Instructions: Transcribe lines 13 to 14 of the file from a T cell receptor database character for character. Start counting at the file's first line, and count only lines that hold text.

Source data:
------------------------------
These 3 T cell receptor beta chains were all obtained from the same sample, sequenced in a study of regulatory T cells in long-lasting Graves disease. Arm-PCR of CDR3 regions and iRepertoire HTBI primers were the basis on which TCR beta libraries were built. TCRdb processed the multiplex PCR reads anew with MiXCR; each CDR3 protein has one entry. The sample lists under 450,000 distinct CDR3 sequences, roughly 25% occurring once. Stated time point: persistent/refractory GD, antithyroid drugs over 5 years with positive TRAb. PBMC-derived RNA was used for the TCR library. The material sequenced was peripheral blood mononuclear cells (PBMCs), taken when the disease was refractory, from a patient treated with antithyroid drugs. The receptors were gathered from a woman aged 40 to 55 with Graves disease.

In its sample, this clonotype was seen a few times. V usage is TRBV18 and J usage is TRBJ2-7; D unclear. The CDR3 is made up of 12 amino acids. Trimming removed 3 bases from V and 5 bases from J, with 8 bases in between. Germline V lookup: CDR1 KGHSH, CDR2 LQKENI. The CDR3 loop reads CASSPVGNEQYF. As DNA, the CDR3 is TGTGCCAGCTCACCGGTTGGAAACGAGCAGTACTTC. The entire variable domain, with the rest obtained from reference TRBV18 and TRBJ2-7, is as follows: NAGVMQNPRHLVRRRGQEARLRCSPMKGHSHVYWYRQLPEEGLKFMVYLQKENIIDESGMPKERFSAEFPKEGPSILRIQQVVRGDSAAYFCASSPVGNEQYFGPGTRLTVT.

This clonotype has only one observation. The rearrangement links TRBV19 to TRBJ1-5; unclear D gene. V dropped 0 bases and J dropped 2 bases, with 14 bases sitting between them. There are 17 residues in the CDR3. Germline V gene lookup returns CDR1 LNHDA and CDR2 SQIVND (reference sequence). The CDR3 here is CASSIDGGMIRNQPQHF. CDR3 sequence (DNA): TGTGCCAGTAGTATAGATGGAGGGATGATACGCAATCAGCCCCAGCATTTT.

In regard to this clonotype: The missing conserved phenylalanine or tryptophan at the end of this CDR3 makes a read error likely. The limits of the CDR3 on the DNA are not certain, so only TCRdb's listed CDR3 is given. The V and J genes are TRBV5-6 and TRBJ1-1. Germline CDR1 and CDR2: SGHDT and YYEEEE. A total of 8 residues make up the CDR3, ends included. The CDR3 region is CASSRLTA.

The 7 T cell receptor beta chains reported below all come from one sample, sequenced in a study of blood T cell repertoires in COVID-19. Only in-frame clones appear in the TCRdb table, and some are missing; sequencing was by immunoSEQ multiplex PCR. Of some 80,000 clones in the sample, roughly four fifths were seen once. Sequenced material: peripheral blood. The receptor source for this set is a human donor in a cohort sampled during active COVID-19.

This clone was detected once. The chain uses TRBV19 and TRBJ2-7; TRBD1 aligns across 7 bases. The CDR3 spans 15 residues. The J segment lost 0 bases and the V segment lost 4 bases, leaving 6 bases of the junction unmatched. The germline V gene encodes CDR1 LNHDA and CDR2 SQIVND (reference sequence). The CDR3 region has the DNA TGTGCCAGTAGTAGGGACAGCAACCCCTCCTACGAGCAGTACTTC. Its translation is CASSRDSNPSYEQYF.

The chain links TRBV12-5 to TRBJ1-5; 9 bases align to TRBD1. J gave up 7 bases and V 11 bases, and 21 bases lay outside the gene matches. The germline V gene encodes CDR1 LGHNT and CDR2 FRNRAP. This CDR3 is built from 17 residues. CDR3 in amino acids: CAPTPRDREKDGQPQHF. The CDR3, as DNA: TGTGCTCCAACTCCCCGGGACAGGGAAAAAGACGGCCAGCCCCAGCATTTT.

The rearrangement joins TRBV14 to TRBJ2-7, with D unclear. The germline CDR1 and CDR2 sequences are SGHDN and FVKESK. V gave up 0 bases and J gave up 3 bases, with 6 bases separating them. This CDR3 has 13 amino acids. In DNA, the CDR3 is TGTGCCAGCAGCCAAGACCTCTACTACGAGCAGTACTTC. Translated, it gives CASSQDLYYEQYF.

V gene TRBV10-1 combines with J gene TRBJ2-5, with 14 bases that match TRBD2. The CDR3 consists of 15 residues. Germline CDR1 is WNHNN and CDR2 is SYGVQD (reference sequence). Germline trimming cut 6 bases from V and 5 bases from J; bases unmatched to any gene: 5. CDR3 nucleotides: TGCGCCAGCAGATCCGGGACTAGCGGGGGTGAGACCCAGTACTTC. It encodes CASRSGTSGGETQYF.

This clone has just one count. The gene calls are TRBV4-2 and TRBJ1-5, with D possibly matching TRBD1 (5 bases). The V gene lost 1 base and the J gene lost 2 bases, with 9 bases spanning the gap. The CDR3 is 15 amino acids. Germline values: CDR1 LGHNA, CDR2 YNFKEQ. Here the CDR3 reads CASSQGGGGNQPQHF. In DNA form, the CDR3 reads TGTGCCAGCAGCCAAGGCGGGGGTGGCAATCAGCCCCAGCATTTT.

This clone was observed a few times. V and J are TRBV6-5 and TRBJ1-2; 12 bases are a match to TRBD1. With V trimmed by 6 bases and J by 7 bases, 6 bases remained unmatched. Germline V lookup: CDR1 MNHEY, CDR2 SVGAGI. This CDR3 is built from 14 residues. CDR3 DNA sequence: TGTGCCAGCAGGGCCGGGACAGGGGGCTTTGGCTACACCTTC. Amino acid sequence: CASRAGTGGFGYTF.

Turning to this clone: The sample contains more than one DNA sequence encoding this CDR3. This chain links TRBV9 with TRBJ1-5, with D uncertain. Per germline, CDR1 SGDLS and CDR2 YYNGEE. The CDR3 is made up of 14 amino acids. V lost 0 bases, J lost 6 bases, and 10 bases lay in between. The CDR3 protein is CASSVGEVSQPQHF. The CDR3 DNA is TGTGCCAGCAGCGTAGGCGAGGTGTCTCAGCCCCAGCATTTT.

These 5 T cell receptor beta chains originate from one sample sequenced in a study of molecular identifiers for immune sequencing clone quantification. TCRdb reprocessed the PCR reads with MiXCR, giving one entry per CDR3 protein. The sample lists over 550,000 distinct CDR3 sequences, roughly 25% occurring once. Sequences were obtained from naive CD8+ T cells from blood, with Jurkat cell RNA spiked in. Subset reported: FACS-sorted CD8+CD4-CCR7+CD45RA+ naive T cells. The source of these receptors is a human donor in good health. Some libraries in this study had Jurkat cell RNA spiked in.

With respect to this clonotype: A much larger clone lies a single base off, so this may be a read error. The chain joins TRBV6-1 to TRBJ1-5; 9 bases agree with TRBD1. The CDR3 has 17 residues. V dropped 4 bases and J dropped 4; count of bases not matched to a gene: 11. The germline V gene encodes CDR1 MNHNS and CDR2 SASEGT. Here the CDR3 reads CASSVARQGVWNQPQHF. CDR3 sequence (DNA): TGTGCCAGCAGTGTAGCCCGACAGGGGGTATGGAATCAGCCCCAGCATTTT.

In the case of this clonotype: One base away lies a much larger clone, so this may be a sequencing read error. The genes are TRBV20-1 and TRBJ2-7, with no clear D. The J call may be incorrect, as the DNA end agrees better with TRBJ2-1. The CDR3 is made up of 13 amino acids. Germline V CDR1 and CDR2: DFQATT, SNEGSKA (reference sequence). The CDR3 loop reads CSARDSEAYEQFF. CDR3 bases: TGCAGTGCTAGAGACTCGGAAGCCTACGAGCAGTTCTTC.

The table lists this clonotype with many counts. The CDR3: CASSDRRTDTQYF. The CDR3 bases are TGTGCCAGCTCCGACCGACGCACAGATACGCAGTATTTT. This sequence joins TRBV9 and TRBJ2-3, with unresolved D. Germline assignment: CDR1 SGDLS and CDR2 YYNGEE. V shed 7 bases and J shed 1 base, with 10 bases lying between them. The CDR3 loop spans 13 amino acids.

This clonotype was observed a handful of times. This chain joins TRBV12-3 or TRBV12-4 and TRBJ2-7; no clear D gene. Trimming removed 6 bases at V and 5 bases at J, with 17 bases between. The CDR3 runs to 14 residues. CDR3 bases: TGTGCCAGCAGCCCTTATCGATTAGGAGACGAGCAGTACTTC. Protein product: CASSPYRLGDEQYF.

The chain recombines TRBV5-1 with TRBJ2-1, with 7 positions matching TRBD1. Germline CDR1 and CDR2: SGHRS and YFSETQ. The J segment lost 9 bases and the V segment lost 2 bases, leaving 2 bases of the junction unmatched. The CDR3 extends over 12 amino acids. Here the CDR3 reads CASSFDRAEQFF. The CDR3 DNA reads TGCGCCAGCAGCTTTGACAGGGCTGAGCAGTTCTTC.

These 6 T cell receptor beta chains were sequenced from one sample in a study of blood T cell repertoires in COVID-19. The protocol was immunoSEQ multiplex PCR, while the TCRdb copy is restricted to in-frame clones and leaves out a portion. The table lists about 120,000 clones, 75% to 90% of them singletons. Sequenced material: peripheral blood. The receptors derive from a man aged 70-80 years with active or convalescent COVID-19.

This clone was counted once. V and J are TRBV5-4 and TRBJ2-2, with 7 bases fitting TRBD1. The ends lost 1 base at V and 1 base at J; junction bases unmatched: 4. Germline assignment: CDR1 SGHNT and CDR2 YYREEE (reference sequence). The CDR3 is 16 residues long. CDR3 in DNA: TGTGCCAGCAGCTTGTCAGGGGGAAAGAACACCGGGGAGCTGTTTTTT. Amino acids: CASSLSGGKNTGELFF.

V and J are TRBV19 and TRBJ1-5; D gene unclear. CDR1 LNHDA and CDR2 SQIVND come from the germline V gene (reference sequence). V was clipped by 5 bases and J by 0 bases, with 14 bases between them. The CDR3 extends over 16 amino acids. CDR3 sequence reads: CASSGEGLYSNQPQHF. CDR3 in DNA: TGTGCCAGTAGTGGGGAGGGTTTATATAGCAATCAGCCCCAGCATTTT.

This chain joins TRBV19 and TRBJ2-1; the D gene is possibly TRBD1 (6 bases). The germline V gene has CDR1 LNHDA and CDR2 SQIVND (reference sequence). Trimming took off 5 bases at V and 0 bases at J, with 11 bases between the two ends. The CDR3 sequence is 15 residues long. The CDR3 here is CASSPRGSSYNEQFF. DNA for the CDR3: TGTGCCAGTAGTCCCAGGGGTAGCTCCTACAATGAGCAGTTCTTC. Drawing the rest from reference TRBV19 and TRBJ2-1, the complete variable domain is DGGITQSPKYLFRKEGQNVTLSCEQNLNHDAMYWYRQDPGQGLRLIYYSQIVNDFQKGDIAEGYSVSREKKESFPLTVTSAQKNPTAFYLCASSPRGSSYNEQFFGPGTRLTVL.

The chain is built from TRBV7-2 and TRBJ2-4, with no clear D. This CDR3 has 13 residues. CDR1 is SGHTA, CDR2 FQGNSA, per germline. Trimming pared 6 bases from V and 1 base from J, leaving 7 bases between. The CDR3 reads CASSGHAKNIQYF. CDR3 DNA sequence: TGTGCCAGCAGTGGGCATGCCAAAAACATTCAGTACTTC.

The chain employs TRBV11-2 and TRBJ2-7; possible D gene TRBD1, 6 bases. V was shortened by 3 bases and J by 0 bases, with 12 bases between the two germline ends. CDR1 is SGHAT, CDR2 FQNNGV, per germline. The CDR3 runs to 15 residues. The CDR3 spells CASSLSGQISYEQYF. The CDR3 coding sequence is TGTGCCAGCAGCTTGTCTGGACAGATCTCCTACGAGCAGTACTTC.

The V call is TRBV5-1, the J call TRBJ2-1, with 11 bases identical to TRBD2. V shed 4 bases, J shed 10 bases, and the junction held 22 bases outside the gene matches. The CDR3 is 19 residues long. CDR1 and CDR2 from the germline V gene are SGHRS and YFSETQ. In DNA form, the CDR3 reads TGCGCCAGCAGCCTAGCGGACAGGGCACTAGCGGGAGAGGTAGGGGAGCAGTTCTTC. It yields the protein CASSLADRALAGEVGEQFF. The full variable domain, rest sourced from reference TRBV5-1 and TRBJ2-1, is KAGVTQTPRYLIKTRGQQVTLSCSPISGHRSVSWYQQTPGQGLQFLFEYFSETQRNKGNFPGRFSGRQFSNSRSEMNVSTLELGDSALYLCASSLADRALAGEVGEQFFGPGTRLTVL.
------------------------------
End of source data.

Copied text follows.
These 5 T cell receptor beta chains originate from one sample sequenced in a study of molecular identifiers for immune sequencing clone quantification. TCRdb reprocessed the PCR reads with MiXCR, giving one entry per CDR3 protein. The sample lists over 550,000 distinct CDR3 sequences, roughly 25% occurring once. Sequences were obtained from naive CD8+ T cells from blood, with Jurkat cell RNA spiked in. Subset reported: FACS-sorted CD8+CD4-CCR7+CD45RA+ naive T cells. The source of these receptors is a human donor in good health. Some libraries in this study had Jurkat cell RNA spiked in.

With respect to this clonotype: A much larger clone lies a single base off, so this may be a read error. The chain joins TRBV6-1 to TRBJ1-5; 9 bases agree with TRBD1. The CDR3 has 17 residues. V dropped 4 bases and J dropped 4; count of bases not matched to a gene: 11. The germline V gene encodes CDR1 MNHNS and CDR2 SASEGT. Here the CDR3 reads CASSVARQGVWNQPQHF. CDR3 sequence (DNA): TGTGCCAGCAGTGTAGCCCGACAGGGGGTATGGAATCAGCCCCAGCATTTT.